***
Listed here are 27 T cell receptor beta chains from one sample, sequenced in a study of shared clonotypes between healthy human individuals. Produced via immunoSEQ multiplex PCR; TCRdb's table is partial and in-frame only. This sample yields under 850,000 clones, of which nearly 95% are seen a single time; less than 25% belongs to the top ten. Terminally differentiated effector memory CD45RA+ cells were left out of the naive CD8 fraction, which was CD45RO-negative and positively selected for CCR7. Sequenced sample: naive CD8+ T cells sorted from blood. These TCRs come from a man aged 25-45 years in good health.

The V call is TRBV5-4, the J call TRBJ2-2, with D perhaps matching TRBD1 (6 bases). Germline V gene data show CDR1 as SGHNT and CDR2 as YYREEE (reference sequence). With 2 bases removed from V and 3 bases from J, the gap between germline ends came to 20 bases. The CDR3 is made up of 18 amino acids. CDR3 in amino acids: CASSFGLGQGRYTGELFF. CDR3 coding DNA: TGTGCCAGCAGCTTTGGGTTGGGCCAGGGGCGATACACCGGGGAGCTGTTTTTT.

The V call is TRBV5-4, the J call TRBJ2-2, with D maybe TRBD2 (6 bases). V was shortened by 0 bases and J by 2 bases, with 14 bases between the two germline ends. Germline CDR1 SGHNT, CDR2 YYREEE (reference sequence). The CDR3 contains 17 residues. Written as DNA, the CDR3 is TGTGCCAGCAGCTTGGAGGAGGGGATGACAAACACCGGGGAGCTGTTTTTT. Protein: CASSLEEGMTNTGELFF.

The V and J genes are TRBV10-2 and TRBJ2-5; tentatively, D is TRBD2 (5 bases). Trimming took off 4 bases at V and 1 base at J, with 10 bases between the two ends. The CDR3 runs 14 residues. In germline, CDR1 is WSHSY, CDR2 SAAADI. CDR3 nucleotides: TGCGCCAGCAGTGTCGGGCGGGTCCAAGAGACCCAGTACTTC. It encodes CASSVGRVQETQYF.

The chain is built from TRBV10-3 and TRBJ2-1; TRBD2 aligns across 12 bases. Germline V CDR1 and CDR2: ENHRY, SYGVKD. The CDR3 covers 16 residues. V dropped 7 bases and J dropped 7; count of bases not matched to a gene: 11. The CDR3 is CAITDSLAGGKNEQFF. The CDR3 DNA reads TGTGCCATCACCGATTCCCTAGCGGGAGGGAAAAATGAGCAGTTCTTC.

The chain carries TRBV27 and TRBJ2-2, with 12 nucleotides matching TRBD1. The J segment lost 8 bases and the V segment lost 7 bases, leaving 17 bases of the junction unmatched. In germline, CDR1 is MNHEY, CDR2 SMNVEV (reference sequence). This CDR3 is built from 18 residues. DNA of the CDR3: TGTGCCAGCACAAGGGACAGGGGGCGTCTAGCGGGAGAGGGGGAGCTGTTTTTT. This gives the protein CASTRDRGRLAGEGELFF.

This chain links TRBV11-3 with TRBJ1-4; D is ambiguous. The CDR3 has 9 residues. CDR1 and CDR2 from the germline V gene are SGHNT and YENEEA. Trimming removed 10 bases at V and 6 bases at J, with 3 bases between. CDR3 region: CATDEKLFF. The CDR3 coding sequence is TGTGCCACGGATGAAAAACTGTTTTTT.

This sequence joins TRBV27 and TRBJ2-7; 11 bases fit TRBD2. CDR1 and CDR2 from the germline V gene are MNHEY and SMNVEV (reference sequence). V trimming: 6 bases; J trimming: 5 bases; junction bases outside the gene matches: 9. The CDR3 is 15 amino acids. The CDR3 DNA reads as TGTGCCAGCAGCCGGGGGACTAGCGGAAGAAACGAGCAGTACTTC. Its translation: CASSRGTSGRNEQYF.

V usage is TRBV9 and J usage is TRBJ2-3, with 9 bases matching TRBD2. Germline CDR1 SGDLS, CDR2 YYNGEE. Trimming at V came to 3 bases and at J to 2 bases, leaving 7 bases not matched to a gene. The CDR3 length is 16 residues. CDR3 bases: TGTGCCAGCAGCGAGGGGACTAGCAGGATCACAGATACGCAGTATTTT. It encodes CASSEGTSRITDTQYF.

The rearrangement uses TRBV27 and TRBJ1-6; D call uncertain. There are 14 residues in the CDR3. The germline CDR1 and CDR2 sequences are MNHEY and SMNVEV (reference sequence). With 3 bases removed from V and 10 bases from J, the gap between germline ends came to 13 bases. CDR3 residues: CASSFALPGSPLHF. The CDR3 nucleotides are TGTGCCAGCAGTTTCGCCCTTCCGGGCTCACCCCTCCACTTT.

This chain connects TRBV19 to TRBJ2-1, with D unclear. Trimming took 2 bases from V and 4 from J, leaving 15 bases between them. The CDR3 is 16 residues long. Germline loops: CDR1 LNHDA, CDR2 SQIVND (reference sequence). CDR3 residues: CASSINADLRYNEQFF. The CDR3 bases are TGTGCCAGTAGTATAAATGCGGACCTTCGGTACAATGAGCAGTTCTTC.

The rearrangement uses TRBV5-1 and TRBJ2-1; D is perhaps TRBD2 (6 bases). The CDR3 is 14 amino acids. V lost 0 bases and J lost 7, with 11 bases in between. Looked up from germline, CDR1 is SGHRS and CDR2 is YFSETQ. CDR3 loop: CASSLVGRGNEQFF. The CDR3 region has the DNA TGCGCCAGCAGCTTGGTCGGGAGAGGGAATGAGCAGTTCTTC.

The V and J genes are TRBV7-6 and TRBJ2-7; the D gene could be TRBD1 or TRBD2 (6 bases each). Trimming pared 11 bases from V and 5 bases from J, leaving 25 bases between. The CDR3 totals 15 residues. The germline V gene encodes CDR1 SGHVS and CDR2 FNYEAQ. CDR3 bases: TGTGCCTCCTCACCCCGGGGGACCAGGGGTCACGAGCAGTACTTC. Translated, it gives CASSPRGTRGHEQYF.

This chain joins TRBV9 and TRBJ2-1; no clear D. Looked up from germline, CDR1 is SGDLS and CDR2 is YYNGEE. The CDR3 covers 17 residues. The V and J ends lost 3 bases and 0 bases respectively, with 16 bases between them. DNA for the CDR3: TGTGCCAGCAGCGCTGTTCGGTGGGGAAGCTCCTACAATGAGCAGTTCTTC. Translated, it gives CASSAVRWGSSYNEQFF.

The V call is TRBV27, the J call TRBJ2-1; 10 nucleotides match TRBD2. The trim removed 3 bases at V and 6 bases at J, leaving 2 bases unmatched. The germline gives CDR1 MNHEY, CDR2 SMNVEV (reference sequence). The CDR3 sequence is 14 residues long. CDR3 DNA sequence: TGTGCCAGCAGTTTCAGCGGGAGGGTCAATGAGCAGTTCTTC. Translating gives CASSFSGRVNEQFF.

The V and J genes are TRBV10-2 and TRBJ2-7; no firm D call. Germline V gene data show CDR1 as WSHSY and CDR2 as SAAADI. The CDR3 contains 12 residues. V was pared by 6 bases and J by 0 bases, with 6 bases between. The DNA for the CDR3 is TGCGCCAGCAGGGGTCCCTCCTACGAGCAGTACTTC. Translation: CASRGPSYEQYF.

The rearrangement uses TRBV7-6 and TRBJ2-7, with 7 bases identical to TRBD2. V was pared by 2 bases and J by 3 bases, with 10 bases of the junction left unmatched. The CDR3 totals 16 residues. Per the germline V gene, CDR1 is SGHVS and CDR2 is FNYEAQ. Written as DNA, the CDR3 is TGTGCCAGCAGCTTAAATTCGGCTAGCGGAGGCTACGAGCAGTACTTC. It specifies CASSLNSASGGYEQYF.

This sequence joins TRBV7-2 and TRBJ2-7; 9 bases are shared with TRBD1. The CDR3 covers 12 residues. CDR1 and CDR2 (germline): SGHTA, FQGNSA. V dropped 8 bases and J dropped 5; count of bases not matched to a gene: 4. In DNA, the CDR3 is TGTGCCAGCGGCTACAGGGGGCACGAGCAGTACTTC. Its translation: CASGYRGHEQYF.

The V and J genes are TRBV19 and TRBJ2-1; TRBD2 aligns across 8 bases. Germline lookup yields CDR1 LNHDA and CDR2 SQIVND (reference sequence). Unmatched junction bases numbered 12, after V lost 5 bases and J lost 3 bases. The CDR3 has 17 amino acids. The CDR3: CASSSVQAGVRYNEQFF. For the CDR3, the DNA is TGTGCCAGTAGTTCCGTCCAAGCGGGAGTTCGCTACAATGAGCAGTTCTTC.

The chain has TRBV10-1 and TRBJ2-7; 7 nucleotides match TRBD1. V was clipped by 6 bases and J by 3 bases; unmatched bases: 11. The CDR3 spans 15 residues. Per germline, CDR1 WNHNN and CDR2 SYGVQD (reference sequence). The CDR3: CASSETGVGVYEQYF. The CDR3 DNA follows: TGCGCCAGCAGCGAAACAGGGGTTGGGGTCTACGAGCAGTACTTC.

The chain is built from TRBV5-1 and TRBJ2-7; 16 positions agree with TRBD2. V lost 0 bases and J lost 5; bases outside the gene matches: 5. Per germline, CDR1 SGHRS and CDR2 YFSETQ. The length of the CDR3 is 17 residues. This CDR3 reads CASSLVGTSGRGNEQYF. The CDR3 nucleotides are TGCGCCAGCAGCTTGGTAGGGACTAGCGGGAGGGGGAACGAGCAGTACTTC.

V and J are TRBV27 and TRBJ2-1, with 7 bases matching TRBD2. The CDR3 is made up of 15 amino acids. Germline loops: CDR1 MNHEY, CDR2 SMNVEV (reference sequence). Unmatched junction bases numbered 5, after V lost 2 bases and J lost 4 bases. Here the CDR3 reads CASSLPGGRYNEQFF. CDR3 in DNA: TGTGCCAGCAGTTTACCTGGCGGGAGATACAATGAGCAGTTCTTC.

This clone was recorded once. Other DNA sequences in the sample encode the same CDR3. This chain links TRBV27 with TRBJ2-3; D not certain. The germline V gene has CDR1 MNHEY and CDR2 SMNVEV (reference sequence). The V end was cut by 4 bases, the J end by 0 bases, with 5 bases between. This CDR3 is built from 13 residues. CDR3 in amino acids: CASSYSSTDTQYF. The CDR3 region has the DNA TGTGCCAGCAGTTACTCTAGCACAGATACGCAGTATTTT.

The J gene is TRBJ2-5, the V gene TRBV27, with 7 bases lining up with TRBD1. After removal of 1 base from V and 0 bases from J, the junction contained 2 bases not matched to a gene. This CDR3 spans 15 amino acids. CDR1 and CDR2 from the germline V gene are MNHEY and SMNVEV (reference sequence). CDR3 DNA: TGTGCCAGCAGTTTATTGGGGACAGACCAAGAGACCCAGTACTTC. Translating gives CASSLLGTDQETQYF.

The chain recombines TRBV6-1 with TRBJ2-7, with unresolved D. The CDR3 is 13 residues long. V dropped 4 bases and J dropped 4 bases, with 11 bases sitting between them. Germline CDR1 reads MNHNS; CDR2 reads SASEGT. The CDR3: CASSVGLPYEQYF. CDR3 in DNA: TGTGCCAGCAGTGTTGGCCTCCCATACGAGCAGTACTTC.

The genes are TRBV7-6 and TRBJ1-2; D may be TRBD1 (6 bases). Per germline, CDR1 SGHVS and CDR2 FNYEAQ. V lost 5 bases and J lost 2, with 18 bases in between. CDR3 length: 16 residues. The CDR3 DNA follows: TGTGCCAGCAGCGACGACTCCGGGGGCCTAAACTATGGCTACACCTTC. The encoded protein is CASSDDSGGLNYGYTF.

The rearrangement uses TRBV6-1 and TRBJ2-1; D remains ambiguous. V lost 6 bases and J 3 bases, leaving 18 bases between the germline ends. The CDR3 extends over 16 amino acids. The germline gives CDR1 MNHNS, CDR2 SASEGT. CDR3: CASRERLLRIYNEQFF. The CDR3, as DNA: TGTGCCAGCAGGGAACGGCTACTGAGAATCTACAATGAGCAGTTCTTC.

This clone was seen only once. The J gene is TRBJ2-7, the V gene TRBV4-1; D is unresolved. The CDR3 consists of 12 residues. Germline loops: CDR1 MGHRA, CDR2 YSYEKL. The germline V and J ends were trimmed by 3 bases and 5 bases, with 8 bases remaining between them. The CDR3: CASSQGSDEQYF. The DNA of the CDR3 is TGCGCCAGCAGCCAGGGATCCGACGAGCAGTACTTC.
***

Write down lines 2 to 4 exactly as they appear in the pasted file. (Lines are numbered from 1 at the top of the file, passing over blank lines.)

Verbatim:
The V call is TRBV5-4, the J call TRBJ2-2, with D perhaps matching TRBD1 (6 bases). Germline V gene data show CDR1 as SGHNT and CDR2 as YYREEE (reference sequence). With 2 bases removed from V and 3 bases from J, the gap between germline ends came to 20 bases. The CDR3 is made up of 18 amino acids. CDR3 in amino acids: CASSFGLGQGRYTGELFF. CDR3 coding DNA: TGTGCCAGCAGCTTTGGGTTGGGCCAGGGGCGATACACCGGGGAGCTGTTTTTT.

The V call is TRBV5-4, the J call TRBJ2-2, with D maybe TRBD2 (6 bases). V was shortened by 0 bases and J by 2 bases, with 14 bases between the two germline ends. Germline CDR1 SGHNT, CDR2 YYREEE (reference sequence). The CDR3 contains 17 residues. Written as DNA, the CDR3 is TGTGCCAGCAGCTTGGAGGAGGGGATGACAAACACCGGGGAGCTGTTTTTT. Protein: CASSLEEGMTNTGELFF.

The V and J genes are TRBV10-2 and TRBJ2-5; tentatively, D is TRBD2 (5 bases). Trimming took off 4 bases at V and 1 base at J, with 10 bases between the two ends. The CDR3 runs 14 residues. In germline, CDR1 is WSHSY, CDR2 SAAADI. CDR3 nucleotides: TGCGCCAGCAGTGTCGGGCGGGTCCAAGAGACCCAGTACTTC. It encodes CASSVGRVQETQYF.